Small Business Questions & Answers


Filed under Managing Your Taxes

Social Security Taxes for 2013

by Noend Insight | June 11, 2013

Subject :Taxes

Dear Toolkit,

Are my Social Security taxes going up yet again in 2013?

Dear Noend Insight,

Unfortunately, yes. Everyone's employment tax bill will be higher in 2013 than in 2012 because the federal payroll tax holiday expired as of January 1, 2013.  Let's do the math.

The maximum amount of earnings subject to Social Security (FICA) and self-employment (SECA) taxes, commonly called the Social Security wage base, is $113,700 for 2013. (Remember that there's still no cap on the amount of earnings subject to the separate Medicare tax and the new Medicare surtax on higher-earning taxpayers.)

The combined rates were the same in 2012 as in 2011 because the 2011 payroll tax holiday was continued into 2012: 7.65 percent for employers, 5.65 percent for employees, and 13.30 percent for self-employed individuals. The 2013 rates return to the pre-holiday levels: 7.65 percent for employers, 7.65 percent for employees and 15.30 for self-employed individuals.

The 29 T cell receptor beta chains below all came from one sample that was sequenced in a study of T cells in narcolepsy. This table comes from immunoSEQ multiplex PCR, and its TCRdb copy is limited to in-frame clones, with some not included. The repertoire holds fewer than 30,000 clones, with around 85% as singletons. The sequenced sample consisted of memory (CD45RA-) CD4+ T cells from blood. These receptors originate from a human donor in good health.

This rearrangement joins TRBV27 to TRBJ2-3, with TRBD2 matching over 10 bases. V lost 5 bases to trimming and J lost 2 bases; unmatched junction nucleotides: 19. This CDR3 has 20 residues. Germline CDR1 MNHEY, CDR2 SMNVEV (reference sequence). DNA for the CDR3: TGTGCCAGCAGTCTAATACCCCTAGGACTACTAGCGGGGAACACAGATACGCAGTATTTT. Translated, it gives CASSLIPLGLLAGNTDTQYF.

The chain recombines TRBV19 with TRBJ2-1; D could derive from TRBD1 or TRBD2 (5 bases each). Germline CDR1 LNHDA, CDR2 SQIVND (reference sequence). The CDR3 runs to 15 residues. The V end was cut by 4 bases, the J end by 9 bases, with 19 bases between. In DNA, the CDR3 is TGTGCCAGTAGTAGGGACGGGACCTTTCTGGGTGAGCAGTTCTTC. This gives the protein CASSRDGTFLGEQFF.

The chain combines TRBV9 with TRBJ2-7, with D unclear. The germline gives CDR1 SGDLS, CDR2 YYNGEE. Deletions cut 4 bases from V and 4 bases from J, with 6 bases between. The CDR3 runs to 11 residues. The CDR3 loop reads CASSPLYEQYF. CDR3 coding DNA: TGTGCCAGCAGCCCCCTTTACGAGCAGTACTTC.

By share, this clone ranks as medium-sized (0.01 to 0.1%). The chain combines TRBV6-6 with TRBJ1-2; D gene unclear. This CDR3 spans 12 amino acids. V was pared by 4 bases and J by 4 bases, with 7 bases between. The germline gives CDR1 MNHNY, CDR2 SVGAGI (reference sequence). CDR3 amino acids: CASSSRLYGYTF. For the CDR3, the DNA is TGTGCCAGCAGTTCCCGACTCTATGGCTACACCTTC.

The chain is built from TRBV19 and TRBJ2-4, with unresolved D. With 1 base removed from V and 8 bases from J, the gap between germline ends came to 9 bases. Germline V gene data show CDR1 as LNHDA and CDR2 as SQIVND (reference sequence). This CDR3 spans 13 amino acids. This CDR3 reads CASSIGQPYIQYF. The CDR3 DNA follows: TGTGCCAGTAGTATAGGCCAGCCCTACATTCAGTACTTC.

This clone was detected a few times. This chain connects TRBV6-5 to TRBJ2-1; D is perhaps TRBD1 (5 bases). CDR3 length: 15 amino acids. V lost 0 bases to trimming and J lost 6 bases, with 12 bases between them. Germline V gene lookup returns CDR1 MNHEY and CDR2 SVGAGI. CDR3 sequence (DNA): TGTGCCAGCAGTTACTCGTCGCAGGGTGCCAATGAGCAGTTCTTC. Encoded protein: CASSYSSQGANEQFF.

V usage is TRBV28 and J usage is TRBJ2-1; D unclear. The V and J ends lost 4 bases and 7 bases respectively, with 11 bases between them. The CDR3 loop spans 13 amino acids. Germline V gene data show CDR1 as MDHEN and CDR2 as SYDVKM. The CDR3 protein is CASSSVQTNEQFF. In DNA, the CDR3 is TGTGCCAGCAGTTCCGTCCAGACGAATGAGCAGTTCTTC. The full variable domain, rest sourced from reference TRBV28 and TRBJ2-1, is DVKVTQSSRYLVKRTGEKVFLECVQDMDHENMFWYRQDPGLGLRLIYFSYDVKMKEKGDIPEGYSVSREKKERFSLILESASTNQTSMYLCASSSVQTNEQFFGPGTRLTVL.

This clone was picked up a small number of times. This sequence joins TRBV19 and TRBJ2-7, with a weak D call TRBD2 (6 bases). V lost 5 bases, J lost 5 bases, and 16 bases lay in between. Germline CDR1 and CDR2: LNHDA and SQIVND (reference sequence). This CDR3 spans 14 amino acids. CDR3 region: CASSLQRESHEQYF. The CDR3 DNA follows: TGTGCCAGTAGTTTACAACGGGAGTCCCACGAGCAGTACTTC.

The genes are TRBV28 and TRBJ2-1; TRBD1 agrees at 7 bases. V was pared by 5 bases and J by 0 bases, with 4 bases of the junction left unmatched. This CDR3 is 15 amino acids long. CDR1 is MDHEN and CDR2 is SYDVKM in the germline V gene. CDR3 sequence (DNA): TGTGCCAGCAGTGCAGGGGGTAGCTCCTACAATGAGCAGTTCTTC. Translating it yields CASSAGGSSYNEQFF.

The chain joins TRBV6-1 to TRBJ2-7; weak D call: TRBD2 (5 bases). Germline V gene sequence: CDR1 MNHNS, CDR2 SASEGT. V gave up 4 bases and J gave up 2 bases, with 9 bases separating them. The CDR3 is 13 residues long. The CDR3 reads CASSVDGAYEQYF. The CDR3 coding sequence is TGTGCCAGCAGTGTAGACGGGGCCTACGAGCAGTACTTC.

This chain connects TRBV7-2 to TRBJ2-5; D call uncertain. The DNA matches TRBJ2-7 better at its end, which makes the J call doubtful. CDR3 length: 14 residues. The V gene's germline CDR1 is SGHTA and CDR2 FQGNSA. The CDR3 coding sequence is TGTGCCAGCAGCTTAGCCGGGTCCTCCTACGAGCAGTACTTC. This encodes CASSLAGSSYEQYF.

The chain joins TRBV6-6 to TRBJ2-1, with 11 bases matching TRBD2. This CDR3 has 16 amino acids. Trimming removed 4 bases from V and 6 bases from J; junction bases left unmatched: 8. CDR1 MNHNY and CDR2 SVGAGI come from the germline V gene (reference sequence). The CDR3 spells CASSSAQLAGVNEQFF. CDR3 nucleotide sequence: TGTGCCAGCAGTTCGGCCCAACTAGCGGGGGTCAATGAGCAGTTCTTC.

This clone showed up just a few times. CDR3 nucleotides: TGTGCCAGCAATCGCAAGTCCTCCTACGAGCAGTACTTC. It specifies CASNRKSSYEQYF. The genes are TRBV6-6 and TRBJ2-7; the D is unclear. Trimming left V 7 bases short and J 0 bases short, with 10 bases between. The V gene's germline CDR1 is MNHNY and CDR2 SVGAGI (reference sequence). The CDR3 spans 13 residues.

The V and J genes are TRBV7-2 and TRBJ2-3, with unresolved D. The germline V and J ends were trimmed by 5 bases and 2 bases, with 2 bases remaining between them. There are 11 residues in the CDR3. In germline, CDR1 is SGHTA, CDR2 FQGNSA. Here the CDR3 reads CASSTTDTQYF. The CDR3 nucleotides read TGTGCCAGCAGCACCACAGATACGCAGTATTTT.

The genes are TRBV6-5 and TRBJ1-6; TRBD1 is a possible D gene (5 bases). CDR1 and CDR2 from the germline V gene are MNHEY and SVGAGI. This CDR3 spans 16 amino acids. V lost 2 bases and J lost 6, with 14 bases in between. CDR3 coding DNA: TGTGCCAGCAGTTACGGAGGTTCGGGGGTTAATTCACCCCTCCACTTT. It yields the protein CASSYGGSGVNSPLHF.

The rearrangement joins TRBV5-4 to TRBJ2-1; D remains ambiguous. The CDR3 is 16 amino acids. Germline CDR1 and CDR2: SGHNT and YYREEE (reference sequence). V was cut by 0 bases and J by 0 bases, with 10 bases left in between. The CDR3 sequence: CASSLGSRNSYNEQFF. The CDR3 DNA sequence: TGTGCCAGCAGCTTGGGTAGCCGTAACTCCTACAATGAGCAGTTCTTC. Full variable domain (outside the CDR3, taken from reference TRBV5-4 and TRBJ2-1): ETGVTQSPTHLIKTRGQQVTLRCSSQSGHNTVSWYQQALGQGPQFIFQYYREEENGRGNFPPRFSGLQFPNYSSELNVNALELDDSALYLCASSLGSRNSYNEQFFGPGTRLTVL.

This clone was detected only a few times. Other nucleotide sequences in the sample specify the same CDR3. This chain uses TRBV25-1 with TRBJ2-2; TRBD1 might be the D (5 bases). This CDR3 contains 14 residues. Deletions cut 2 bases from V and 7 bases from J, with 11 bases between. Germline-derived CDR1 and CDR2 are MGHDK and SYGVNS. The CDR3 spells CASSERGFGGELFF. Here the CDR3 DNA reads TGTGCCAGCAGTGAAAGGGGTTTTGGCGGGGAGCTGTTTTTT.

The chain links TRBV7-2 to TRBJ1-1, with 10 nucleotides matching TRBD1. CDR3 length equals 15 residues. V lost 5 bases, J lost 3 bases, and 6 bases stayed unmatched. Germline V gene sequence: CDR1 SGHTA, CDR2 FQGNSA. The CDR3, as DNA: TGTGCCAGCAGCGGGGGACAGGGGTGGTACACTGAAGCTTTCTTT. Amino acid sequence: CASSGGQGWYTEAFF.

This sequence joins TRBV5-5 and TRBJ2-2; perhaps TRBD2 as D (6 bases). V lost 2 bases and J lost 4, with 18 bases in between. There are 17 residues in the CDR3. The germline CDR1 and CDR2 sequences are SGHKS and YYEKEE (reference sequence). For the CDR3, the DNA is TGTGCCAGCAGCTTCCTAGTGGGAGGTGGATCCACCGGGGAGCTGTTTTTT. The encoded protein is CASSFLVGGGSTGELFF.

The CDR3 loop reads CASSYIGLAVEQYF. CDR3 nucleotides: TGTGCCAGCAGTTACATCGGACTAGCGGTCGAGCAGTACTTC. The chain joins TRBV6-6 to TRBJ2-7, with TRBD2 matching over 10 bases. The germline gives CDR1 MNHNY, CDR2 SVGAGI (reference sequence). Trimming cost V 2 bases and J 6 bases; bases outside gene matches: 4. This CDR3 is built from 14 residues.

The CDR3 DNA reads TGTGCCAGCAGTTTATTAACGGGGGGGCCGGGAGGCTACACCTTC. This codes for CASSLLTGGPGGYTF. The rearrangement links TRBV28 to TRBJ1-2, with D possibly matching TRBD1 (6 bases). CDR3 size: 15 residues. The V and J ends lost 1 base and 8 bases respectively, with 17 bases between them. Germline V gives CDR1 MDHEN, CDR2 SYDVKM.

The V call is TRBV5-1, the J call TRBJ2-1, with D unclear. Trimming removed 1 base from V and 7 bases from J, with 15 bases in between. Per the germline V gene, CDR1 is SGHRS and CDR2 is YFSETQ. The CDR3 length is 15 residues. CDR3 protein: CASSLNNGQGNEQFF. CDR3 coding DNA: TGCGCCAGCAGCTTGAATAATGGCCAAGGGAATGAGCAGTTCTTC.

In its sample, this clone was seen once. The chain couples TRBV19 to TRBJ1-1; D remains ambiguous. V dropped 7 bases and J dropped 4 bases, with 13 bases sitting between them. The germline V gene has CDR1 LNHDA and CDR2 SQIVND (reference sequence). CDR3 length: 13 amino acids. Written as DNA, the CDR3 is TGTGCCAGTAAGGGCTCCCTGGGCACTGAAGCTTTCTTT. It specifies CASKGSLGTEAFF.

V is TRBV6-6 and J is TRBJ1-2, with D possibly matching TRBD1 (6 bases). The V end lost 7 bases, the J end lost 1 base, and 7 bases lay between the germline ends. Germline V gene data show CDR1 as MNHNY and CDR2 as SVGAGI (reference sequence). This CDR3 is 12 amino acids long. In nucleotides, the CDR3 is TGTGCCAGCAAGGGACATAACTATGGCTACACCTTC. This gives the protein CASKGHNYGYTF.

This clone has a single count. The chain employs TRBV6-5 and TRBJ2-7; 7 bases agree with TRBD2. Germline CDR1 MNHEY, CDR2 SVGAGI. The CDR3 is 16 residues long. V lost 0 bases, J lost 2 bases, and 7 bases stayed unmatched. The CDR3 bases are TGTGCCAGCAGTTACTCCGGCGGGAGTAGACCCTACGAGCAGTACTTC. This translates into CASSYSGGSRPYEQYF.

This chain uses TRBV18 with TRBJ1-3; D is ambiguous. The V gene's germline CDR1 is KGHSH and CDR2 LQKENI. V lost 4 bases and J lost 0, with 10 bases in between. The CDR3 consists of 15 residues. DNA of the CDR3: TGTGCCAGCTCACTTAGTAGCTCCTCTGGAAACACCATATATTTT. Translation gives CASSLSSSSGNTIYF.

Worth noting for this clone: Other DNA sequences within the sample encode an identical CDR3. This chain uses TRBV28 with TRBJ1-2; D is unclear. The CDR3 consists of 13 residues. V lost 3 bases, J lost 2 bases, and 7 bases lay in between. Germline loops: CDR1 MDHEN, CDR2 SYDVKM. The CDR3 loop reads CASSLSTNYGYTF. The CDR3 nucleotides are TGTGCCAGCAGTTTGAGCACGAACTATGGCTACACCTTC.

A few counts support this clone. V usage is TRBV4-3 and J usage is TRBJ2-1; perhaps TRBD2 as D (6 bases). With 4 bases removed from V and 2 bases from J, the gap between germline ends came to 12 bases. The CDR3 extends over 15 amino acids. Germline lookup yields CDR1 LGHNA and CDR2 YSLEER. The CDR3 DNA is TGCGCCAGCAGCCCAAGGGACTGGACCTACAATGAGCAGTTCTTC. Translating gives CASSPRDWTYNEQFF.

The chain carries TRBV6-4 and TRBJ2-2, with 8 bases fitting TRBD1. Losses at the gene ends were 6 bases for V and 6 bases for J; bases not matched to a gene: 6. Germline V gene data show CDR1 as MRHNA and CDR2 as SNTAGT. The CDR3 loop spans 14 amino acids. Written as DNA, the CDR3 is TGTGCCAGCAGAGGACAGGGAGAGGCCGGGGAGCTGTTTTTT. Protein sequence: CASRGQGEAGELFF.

The Social Security portion (which is capped at $113,700 in 2013) is 6.20 percent for both the employer and employer, and 12.4 percent for self-employed persons.  The Medicare portion is still 1.45 percent each, again—with no wage cap. Self-employeds must pony up 2.9 percent for the basic Medicare tax. 

Although the impact on self-employed individuals is greater (because they pay these taxes at twice the rate of employees—12.4 percent for Social Security and 2.9 percent for Medicare, for a combined rate of  13.3 percent), a self-employed individual can deduct half of any federal self-employment taxes.

However, 2013 sees the introduction of an additional Medicare tax that was enacted as part of Obamacare.  Individuals who earn more than $200,000 and married couples whose combined earnings are more than $250,000 must pay an additional 0.9 percent Medicare tax on earnings over $200,000/$250,000. As with the basic Medicare tax, there is no cap on this amount. Unlike the basic Medicare tax, the burden for paying this tax rests solely on the individual who earns the income; there is no matching employer portion.